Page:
Private equity firms have been circling US sports outfitter Reebok, according to people familiar with the matter, as the brand’s corporate parent Adidas looks to untether itself from the long-term, awkward relationship with its subsidiary.
Permira and Triton have considered a move for Reebok, the people said, though they warned that any plans were in the early, exploratory stages and there was no certainty that an offer from either firm would materialise.
Part of the appeal of Reebok to potential bidders was its deep archive of classic footwear and apparel styles and the potential to draw on demand among younger consumers for 1980s-style retro trainers, raising their profile worldwide, one of the people said.
Those assets are also a source of concern for Adidas, whose executives are wary of spinning out a potential rival.
“The thesis [for private equity groups] will be, they can manage and grow this business better than what it is right now, which is just another brand within a relatively broad portfolio,” the person said.
The interest in the brand comes as Adidas continues to evaluate its options for Reebok, which the German sportswear maker acquired more than a decade ago but which has since failed to boost the group’s overall sales.
“Overall as a company, we are not happy with the 2 per cent [sales] growth in 2019,” said Adidas chief financial officer Harm Ohlmeyer in March. “That is not according to our ambitions.”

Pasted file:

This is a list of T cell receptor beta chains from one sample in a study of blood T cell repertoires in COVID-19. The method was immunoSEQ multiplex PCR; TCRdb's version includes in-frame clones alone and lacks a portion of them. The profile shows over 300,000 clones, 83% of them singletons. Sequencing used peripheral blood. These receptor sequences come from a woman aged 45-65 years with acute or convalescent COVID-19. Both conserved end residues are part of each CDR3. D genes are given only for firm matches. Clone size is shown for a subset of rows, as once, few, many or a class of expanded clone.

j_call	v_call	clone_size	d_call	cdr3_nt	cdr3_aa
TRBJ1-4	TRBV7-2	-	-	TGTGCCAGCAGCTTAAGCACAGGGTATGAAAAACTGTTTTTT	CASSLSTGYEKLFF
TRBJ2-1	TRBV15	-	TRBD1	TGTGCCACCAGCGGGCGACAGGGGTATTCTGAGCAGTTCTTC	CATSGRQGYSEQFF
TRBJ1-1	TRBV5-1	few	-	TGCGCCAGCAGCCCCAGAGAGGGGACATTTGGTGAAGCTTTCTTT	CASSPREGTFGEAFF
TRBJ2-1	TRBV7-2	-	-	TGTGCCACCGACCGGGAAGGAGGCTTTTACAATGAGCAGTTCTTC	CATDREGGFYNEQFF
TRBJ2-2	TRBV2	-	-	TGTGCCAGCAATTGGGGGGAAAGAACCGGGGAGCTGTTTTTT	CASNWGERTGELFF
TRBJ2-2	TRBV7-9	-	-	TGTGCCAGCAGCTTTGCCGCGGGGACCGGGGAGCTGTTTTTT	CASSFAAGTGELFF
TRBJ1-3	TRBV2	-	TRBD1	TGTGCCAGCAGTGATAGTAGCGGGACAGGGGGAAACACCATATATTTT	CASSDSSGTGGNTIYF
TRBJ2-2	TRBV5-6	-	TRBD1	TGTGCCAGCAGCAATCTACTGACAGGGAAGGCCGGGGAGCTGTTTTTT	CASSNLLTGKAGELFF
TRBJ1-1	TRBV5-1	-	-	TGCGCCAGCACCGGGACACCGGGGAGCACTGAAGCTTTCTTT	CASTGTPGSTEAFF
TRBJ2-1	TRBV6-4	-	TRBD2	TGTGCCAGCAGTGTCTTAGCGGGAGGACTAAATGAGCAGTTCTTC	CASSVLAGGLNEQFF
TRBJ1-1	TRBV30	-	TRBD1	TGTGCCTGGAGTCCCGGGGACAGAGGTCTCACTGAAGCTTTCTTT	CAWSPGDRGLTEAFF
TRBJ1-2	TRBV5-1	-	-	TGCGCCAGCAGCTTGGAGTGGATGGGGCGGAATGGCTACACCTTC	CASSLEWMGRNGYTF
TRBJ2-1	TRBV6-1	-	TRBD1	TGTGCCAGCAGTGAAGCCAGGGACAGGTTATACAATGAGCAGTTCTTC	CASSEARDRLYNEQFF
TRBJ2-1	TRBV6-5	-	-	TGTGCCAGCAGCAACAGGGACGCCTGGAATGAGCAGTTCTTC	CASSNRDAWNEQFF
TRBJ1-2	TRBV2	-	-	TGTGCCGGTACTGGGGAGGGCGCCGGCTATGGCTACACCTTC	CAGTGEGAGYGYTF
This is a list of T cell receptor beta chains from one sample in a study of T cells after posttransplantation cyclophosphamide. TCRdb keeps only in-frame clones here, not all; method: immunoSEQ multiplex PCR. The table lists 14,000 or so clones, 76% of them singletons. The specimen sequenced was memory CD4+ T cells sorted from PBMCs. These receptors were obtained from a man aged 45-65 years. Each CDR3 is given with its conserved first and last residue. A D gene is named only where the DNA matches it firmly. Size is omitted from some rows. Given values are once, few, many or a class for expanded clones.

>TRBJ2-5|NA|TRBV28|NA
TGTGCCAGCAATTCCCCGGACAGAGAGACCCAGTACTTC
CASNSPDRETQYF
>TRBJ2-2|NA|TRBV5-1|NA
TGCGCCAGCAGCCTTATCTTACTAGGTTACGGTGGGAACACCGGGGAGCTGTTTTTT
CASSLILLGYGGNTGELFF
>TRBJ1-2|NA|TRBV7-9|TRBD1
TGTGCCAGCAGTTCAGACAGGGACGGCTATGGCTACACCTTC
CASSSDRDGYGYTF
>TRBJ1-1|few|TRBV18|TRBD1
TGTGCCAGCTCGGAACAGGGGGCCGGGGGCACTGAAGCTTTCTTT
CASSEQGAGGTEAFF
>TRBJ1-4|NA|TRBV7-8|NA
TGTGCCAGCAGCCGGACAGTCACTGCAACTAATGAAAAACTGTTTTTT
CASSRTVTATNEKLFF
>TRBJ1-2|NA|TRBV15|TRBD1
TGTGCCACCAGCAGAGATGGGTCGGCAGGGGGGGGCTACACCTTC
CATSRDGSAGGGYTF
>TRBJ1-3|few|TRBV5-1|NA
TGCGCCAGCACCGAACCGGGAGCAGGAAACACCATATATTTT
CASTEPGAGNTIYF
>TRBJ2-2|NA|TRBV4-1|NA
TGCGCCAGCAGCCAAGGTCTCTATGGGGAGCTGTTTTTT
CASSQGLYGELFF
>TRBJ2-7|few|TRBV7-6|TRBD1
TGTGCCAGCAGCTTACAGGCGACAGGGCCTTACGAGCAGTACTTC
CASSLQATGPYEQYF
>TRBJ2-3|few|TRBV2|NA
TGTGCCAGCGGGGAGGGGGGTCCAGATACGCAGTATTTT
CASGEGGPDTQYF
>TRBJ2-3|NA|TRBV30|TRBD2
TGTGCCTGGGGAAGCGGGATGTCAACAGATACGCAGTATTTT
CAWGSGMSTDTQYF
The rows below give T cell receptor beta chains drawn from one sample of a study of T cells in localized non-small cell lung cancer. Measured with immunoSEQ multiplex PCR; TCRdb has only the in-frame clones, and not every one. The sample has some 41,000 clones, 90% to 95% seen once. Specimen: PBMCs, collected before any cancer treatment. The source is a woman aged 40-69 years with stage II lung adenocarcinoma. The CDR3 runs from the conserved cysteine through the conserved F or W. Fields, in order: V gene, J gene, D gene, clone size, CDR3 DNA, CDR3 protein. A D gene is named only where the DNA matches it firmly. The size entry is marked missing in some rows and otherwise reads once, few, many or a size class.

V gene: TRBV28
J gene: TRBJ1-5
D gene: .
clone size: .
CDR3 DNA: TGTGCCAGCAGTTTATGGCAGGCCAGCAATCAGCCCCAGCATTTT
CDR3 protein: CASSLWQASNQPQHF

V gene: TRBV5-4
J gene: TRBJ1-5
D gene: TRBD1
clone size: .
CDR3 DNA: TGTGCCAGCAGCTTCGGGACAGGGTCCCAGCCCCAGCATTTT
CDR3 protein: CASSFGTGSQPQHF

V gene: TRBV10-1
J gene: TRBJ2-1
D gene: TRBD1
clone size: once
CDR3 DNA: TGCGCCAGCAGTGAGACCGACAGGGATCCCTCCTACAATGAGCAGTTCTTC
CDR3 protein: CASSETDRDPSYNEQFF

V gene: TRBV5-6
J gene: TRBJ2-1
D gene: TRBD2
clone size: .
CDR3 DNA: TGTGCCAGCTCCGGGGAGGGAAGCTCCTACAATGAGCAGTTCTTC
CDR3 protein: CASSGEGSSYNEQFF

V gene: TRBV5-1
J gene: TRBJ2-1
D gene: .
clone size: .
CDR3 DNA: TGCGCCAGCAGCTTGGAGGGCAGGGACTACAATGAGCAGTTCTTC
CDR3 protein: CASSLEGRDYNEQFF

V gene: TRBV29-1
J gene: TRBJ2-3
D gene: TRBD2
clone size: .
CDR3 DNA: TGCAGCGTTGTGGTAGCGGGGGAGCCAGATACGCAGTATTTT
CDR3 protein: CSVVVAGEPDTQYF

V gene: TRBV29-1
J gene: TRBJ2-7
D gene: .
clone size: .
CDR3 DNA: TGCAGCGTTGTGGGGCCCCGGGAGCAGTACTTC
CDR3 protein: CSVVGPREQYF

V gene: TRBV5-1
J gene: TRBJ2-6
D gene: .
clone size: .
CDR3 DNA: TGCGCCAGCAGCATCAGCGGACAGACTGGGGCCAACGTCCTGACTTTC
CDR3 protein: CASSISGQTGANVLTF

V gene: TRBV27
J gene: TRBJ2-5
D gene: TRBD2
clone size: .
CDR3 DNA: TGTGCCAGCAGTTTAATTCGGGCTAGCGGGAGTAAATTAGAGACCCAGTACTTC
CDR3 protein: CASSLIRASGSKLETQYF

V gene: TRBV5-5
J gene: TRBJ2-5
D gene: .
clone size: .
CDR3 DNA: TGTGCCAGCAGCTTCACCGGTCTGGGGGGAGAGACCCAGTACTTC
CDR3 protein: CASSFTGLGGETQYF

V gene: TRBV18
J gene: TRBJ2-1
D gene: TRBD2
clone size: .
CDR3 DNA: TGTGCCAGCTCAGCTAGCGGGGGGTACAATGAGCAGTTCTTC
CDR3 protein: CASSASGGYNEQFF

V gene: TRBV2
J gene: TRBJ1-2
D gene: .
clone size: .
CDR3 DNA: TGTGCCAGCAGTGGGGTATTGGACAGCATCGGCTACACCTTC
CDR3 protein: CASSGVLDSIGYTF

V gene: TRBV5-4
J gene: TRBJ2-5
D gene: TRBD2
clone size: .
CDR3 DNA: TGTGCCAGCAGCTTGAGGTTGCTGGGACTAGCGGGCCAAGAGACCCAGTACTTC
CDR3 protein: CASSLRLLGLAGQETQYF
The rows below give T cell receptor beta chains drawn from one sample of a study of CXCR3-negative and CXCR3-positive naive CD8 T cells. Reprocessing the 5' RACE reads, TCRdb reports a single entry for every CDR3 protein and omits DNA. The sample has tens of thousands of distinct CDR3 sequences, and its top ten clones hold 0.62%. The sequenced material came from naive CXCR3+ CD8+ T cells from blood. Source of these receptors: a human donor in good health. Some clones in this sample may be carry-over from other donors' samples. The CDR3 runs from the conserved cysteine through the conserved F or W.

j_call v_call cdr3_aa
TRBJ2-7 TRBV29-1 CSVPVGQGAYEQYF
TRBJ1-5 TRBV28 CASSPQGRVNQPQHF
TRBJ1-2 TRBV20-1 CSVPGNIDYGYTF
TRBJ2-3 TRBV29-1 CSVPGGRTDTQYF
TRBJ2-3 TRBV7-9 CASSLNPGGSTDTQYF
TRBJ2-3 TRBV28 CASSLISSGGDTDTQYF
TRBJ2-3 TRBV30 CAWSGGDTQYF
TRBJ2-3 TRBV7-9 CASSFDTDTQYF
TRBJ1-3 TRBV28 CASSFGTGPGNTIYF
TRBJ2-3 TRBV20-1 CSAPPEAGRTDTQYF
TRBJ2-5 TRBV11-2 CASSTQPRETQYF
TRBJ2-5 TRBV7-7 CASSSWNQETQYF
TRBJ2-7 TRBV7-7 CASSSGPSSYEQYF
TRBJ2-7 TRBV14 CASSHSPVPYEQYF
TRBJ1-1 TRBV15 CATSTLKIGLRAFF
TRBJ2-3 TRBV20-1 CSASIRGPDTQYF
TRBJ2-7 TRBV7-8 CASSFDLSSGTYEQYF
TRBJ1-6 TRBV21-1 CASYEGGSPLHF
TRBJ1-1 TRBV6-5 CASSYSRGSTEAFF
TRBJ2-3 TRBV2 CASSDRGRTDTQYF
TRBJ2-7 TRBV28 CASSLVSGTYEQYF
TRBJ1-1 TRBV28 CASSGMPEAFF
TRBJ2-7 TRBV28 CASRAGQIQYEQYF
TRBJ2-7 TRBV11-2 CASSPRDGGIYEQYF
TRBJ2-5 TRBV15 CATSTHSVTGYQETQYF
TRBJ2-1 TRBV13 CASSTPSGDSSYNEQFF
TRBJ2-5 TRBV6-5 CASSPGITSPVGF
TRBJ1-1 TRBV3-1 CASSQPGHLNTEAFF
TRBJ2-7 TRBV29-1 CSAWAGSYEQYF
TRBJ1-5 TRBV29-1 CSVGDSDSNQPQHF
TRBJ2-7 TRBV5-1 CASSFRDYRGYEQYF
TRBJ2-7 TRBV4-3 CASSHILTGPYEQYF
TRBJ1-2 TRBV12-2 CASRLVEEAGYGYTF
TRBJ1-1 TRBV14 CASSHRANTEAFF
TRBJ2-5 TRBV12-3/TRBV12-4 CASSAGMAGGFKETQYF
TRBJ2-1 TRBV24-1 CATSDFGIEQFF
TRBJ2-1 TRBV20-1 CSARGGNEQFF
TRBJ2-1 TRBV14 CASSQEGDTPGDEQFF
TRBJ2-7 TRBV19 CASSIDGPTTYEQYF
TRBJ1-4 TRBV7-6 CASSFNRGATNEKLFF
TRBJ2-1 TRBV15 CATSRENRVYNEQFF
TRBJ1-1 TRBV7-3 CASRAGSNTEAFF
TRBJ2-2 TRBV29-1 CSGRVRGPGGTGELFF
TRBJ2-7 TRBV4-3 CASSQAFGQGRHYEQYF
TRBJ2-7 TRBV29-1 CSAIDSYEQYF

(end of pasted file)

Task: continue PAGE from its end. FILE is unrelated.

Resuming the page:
A potential sale of the brand, acquired in 2006 for $3.8bn and which recorded just €1.7bn in revenues last year, would mark the end of one of the most costly and ill-suited pairings in the history of the sports gear industry.
Triton and Permira declined to comment. Adidas said it did not comment on rumours.
Over the years, Adidas management had discussed the possibility of selling Reebok, assessing whether potential financial benefits outweighed the spin-off risk, another of the people said.
Adidas launched a turnround of Reebok four years ago and previously said it aimed to have Reebok on a path to profitability by this year.
Adidas is expected to lay out its next five-year strategy plan in March, by which time chief executive Kasper Rorsted will want to have a plan for Reebok to present to investors, who have long desired a sale of the subsidiary, one of the people said.
Adidas acquired Reebok in the hopes of improving the German brand’s market share against worldwide industry leader, Nike, but the merger was hobbled with challenges from the start.
The two brands ended up in an awkward and uneven relationship, with Reebok relinquishing to Adidas some of its core marketing assets, such as outfitting rights to the National Basketball Association, and struggling to carve out a sales niche of its own.
The Reebok brand has undergone several restructurings over the years, but still remains just a fraction of the Adidas group’s overall revenues: its 2019 sales made up just 7 per cent of Adidas’s €23.6bn total for the year.
Boston-based Reebok became popular for its aerobics and fitness shoes targeted at women, and eventually became a prominent professional sports outfitter, signing deals to provide uniforms to the American National Football League and signature shoes to basketball stars like Shaquille O’Neal and Allen Iverson.
London-based Permira has a record of buying footwear and apparel brands. It owns Dr Martens, maker of classic punk-style boots, and in February paid €1.3bn to acquire trendy footwear brand Golden Goose, whose distressed trainers sell for as much as £1,000.
A potential bid for Reebok would be more of a departure for Triton, which invests primarily in European companies and mostly has portfolio companies in manufacturing, healthcare and business services.
Germany’s Manager Magazin earlier reported that Adidas was exploring a sale for Reebok.